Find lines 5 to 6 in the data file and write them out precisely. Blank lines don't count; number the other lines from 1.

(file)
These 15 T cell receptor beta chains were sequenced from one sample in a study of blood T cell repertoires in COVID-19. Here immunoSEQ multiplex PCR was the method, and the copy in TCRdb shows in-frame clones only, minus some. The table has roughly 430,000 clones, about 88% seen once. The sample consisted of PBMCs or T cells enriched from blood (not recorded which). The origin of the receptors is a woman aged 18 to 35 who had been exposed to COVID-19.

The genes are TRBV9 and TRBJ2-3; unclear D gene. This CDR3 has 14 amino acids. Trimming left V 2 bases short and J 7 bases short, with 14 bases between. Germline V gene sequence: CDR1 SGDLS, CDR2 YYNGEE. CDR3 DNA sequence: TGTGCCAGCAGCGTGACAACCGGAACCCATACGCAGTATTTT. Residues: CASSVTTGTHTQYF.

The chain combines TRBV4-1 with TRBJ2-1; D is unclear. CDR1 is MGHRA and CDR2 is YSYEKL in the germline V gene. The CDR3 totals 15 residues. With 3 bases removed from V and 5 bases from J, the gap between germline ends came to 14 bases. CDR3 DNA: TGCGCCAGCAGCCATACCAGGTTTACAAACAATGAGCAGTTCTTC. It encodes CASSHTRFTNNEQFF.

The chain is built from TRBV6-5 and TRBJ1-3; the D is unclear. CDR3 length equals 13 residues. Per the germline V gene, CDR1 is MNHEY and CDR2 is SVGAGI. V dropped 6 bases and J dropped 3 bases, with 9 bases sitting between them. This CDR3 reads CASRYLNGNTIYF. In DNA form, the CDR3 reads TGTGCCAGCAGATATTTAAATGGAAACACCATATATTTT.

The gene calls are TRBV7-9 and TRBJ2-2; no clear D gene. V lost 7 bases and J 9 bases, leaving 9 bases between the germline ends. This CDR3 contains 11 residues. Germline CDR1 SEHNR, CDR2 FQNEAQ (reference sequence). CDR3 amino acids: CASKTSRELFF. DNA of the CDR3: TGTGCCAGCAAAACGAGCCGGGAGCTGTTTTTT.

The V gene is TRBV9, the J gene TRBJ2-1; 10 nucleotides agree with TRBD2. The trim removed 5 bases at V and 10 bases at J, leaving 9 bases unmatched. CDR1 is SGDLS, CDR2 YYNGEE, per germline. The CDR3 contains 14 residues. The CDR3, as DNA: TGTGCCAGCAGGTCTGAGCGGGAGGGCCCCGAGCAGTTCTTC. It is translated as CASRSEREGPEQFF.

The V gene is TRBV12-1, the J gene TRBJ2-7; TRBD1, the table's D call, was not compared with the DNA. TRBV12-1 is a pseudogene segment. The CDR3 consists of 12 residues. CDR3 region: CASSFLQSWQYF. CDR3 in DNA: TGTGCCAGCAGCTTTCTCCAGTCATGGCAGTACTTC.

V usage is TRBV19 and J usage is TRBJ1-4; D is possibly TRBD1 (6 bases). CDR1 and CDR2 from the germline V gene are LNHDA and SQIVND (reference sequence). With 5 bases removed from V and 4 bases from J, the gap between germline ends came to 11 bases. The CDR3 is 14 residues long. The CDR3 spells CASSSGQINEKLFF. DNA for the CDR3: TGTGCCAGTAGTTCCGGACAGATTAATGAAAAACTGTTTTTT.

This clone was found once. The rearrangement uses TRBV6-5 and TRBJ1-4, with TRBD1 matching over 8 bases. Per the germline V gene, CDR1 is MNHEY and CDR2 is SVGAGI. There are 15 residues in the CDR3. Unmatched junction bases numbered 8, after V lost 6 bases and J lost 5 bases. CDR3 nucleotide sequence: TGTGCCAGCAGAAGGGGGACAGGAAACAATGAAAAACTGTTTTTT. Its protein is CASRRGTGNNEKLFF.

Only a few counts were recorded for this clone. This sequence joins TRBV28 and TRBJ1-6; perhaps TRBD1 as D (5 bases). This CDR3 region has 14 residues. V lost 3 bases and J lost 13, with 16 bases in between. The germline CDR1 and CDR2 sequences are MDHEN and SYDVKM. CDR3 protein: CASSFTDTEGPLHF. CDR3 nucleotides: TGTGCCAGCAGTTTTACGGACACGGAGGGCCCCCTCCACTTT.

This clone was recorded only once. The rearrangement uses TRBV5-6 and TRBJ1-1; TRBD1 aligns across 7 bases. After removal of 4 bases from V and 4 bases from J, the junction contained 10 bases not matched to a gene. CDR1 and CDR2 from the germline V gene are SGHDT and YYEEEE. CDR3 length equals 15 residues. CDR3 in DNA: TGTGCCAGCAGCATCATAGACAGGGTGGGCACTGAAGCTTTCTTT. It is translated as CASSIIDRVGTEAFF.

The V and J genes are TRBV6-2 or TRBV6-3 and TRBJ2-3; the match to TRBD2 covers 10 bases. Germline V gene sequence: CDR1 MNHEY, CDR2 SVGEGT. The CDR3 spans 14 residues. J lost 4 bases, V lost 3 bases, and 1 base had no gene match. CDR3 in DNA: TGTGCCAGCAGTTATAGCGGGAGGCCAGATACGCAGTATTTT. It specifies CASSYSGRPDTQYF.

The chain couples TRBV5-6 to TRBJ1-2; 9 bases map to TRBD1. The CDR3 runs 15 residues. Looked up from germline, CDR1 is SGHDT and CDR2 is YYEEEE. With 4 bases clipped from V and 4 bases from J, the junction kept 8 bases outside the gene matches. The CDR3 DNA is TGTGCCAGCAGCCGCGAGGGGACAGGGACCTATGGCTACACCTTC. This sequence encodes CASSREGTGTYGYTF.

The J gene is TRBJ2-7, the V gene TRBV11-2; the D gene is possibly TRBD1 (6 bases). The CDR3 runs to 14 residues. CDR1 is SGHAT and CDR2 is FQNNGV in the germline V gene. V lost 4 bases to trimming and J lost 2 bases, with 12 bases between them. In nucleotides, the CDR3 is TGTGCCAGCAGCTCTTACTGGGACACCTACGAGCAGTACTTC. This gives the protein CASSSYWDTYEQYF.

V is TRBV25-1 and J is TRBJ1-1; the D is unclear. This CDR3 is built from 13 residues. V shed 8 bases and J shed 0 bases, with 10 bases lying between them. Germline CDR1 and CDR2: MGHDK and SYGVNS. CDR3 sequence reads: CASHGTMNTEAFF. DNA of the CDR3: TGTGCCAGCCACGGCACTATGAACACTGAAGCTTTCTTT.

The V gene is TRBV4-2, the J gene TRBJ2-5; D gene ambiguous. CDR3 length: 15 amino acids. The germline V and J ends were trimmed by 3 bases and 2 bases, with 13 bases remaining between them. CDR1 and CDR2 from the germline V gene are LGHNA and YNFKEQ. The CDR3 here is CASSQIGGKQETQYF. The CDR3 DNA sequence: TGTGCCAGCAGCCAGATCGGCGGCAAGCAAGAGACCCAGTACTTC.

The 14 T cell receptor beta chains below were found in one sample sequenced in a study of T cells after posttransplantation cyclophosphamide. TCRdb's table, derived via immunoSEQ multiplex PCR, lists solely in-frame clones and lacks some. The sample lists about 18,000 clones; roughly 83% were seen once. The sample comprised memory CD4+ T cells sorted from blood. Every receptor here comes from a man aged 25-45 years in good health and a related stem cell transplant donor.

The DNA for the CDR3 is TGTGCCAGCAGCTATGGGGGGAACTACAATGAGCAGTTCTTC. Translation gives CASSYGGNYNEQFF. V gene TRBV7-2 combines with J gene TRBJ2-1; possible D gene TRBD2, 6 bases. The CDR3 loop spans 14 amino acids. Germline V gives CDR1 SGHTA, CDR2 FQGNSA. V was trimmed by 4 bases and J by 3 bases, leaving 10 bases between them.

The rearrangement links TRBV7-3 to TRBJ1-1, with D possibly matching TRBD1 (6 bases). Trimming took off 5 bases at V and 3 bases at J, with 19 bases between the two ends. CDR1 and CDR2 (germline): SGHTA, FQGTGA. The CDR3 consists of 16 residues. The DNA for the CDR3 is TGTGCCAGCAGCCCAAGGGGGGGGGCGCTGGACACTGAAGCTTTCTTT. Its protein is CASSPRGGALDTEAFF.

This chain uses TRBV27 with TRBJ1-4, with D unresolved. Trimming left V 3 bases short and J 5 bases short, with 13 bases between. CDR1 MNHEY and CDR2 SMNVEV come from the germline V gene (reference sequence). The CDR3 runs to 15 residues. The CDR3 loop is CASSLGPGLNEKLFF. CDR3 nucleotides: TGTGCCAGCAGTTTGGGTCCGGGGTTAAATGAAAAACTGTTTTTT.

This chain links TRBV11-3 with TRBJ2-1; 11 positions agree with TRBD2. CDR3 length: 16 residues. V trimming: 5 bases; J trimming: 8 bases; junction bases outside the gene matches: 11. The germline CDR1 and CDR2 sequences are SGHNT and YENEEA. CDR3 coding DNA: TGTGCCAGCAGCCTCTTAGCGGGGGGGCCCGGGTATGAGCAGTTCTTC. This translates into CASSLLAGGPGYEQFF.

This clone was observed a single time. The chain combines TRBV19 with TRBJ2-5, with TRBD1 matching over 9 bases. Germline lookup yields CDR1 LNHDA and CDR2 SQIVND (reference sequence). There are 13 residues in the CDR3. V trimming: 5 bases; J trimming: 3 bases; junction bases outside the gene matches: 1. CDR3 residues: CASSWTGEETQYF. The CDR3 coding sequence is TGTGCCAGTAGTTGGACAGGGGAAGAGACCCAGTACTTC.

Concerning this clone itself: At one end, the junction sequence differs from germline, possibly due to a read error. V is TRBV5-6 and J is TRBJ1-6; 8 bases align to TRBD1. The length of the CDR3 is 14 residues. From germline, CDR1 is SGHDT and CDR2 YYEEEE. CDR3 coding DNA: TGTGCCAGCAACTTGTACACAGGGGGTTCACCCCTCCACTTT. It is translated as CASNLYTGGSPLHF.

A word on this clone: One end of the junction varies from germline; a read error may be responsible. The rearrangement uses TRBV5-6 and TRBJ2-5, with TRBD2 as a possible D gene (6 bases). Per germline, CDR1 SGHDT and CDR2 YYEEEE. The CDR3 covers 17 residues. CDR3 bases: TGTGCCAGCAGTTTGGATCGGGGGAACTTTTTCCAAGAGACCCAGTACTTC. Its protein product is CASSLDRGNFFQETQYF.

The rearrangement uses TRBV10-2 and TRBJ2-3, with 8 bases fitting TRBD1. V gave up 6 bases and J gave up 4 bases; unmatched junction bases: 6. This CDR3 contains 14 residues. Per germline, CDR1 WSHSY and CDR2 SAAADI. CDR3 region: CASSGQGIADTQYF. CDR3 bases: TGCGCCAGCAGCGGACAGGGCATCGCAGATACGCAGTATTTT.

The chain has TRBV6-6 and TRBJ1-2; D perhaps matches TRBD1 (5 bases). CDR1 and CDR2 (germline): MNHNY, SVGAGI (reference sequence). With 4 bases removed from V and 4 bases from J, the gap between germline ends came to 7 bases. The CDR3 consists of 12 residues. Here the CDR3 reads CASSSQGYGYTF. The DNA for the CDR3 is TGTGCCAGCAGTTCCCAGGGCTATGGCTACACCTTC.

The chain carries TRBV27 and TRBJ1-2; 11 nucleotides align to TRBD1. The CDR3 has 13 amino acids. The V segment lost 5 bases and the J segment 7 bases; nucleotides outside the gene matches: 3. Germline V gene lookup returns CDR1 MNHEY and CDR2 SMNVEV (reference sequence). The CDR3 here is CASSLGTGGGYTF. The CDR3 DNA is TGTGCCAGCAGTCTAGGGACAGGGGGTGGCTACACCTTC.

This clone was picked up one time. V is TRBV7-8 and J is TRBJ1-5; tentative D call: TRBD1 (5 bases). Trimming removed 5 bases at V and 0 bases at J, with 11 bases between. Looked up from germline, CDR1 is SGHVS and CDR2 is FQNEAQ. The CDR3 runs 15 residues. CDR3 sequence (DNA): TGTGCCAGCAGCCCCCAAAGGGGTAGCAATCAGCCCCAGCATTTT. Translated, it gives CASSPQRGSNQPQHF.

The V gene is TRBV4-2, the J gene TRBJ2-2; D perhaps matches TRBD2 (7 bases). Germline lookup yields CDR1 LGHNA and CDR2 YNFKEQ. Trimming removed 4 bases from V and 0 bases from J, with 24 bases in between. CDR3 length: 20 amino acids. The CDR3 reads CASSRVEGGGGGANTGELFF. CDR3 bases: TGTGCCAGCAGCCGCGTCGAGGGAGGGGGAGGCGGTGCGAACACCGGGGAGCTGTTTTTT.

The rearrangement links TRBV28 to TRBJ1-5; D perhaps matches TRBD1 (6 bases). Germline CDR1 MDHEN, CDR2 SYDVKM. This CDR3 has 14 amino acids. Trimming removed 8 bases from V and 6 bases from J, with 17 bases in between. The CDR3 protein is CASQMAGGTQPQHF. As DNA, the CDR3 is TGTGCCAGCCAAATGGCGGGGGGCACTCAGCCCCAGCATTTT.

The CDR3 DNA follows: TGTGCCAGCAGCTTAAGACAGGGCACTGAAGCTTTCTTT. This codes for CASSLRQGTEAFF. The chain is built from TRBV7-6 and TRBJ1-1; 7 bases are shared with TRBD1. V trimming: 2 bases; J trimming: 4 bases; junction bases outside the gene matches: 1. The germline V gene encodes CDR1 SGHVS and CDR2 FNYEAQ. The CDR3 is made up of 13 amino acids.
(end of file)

The gene calls are TRBV7-9 and TRBJ2-2; no clear D gene. V lost 7 bases and J 9 bases, leaving 9 bases between the germline ends. This CDR3 contains 11 residues. Germline CDR1 SEHNR, CDR2 FQNEAQ (reference sequence). CDR3 amino acids: CASKTSRELFF. DNA of the CDR3: TGTGCCAGCAAAACGAGCCGGGAGCTGTTTTTT.

The V gene is TRBV9, the J gene TRBJ2-1; 10 nucleotides agree with TRBD2. The trim removed 5 bases at V and 10 bases at J, leaving 9 bases unmatched. CDR1 is SGDLS, CDR2 YYNGEE, per germline. The CDR3 contains 14 residues. The CDR3, as DNA: TGTGCCAGCAGGTCTGAGCGGGAGGGCCCCGAGCAGTTCTTC. It is translated as CASRSEREGPEQFF.